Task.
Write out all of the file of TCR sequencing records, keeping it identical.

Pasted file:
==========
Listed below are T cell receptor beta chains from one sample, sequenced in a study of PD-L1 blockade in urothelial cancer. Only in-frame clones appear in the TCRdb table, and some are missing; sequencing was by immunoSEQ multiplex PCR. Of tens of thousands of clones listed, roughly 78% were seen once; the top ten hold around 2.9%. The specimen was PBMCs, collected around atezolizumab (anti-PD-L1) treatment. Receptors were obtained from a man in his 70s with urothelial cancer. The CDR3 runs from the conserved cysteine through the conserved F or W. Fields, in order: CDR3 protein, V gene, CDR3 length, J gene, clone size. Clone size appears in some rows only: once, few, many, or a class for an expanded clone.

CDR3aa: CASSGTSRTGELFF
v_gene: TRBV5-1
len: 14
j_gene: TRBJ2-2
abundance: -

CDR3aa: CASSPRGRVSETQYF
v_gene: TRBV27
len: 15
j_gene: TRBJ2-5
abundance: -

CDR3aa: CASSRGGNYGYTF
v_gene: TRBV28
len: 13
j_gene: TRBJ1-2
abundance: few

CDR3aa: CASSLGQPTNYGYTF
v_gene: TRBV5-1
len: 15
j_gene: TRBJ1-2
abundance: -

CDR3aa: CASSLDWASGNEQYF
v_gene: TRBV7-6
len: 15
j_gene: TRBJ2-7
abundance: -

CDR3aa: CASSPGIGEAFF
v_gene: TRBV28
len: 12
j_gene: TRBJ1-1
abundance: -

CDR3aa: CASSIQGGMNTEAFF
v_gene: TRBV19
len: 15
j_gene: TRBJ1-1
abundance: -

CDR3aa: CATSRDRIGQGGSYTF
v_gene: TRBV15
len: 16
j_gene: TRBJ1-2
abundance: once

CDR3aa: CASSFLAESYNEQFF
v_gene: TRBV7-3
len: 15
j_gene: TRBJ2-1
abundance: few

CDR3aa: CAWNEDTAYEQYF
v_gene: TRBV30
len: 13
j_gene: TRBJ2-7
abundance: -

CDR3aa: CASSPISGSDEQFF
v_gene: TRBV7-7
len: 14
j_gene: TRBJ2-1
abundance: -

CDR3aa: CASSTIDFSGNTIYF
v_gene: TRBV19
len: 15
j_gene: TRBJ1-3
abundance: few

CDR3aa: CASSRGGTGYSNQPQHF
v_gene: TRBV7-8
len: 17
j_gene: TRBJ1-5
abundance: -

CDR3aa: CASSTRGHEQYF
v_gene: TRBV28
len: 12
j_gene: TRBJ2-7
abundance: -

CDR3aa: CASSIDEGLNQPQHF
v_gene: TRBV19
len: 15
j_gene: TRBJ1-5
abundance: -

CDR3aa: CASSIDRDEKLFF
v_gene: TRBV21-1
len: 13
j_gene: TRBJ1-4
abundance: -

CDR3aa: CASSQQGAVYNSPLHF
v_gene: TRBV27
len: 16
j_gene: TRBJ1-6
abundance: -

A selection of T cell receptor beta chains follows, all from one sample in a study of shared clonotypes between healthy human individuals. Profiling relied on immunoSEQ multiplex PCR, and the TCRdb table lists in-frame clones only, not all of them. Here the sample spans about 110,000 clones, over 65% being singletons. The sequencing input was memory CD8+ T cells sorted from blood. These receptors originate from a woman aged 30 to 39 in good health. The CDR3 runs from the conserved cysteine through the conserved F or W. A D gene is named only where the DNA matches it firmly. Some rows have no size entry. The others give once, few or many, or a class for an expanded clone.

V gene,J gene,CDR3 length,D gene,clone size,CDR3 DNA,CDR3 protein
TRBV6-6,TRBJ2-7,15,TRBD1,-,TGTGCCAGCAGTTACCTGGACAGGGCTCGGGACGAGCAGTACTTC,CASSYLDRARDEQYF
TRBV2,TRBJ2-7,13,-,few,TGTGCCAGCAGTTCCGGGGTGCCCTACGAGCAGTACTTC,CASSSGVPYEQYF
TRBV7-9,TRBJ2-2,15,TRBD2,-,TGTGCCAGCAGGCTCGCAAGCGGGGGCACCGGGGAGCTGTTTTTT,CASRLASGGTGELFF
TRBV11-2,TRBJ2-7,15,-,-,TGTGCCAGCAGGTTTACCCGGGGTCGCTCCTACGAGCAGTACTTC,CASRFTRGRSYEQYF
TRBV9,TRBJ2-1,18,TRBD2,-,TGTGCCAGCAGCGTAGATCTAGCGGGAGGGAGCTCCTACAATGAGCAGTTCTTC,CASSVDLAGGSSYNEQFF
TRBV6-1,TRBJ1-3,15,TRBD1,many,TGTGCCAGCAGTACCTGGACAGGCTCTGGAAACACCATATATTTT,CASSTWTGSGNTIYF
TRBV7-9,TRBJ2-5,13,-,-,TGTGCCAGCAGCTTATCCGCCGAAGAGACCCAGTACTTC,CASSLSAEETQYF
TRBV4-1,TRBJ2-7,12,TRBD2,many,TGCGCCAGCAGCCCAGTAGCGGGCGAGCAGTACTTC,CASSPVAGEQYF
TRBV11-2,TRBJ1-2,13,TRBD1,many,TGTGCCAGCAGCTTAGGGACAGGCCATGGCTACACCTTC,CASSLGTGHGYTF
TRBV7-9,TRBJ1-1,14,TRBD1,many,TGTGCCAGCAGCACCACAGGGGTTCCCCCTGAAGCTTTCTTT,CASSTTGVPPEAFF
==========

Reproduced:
Listed below are T cell receptor beta chains from one sample, sequenced in a study of PD-L1 blockade in urothelial cancer. Only in-frame clones appear in the TCRdb table, and some are missing; sequencing was by immunoSEQ multiplex PCR. Of tens of thousands of clones listed, roughly 78% were seen once; the top ten hold around 2.9%. The specimen was PBMCs, collected around atezolizumab (anti-PD-L1) treatment. Receptors were obtained from a man in his 70s with urothelial cancer. The CDR3 runs from the conserved cysteine through the conserved F or W. Fields, in order: CDR3 protein, V gene, CDR3 length, J gene, clone size. Clone size appears in some rows only: once, few, many, or a class for an expanded clone.

CDR3aa: CASSGTSRTGELFF
v_gene: TRBV5-1
len: 14
j_gene: TRBJ2-2
abundance: -

CDR3aa: CASSPRGRVSETQYF
v_gene: TRBV27
len: 15
j_gene: TRBJ2-5
abundance: -

CDR3aa: CASSRGGNYGYTF
v_gene: TRBV28
len: 13
j_gene: TRBJ1-2
abundance: few

CDR3aa: CASSLGQPTNYGYTF
v_gene: TRBV5-1
len: 15
j_gene: TRBJ1-2
abundance: -

CDR3aa: CASSLDWASGNEQYF
v_gene: TRBV7-6
len: 15
j_gene: TRBJ2-7
abundance: -

CDR3aa: CASSPGIGEAFF
v_gene: TRBV28
len: 12
j_gene: TRBJ1-1
abundance: -

CDR3aa: CASSIQGGMNTEAFF
v_gene: TRBV19
len: 15
j_gene: TRBJ1-1
abundance: -

CDR3aa: CATSRDRIGQGGSYTF
v_gene: TRBV15
len: 16
j_gene: TRBJ1-2
abundance: once

CDR3aa: CASSFLAESYNEQFF
v_gene: TRBV7-3
len: 15
j_gene: TRBJ2-1
abundance: few

CDR3aa: CAWNEDTAYEQYF
v_gene: TRBV30
len: 13
j_gene: TRBJ2-7
abundance: -

CDR3aa: CASSPISGSDEQFF
v_gene: TRBV7-7
len: 14
j_gene: TRBJ2-1
abundance: -

CDR3aa: CASSTIDFSGNTIYF
v_gene: TRBV19
len: 15
j_gene: TRBJ1-3
abundance: few

CDR3aa: CASSRGGTGYSNQPQHF
v_gene: TRBV7-8
len: 17
j_gene: TRBJ1-5
abundance: -

CDR3aa: CASSTRGHEQYF
v_gene: TRBV28
len: 12
j_gene: TRBJ2-7
abundance: -

CDR3aa: CASSIDEGLNQPQHF
v_gene: TRBV19
len: 15
j_gene: TRBJ1-5
abundance: -

CDR3aa: CASSIDRDEKLFF
v_gene: TRBV21-1
len: 13
j_gene: TRBJ1-4
abundance: -

CDR3aa: CASSQQGAVYNSPLHF
v_gene: TRBV27
len: 16
j_gene: TRBJ1-6
abundance: -

A selection of T cell receptor beta chains follows, all from one sample in a study of shared clonotypes between healthy human individuals. Profiling relied on immunoSEQ multiplex PCR, and the TCRdb table lists in-frame clones only, not all of them. Here the sample spans about 110,000 clones, over 65% being singletons. The sequencing input was memory CD8+ T cells sorted from blood. These receptors originate from a woman aged 30 to 39 in good health. The CDR3 runs from the conserved cysteine through the conserved F or W. A D gene is named only where the DNA matches it firmly. Some rows have no size entry. The others give once, few or many, or a class for an expanded clone.

V gene,J gene,CDR3 length,D gene,clone size,CDR3 DNA,CDR3 protein
TRBV6-6,TRBJ2-7,15,TRBD1,-,TGTGCCAGCAGTTACCTGGACAGGGCTCGGGACGAGCAGTACTTC,CASSYLDRARDEQYF
TRBV2,TRBJ2-7,13,-,few,TGTGCCAGCAGTTCCGGGGTGCCCTACGAGCAGTACTTC,CASSSGVPYEQYF
TRBV7-9,TRBJ2-2,15,TRBD2,-,TGTGCCAGCAGGCTCGCAAGCGGGGGCACCGGGGAGCTGTTTTTT,CASRLASGGTGELFF
TRBV11-2,TRBJ2-7,15,-,-,TGTGCCAGCAGGTTTACCCGGGGTCGCTCCTACGAGCAGTACTTC,CASRFTRGRSYEQYF
TRBV9,TRBJ2-1,18,TRBD2,-,TGTGCCAGCAGCGTAGATCTAGCGGGAGGGAGCTCCTACAATGAGCAGTTCTTC,CASSVDLAGGSSYNEQFF
TRBV6-1,TRBJ1-3,15,TRBD1,many,TGTGCCAGCAGTACCTGGACAGGCTCTGGAAACACCATATATTTT,CASSTWTGSGNTIYF
TRBV7-9,TRBJ2-5,13,-,-,TGTGCCAGCAGCTTATCCGCCGAAGAGACCCAGTACTTC,CASSLSAEETQYF
TRBV4-1,TRBJ2-7,12,TRBD2,many,TGCGCCAGCAGCCCAGTAGCGGGCGAGCAGTACTTC,CASSPVAGEQYF
TRBV11-2,TRBJ1-2,13,TRBD1,many,TGTGCCAGCAGCTTAGGGACAGGCCATGGCTACACCTTC,CASSLGTGHGYTF
TRBV7-9,TRBJ1-1,14,TRBD1,many,TGTGCCAGCAGCACCACAGGGGTTCCCCCTGAAGCTTTCTTT,CASSTTGVPPEAFF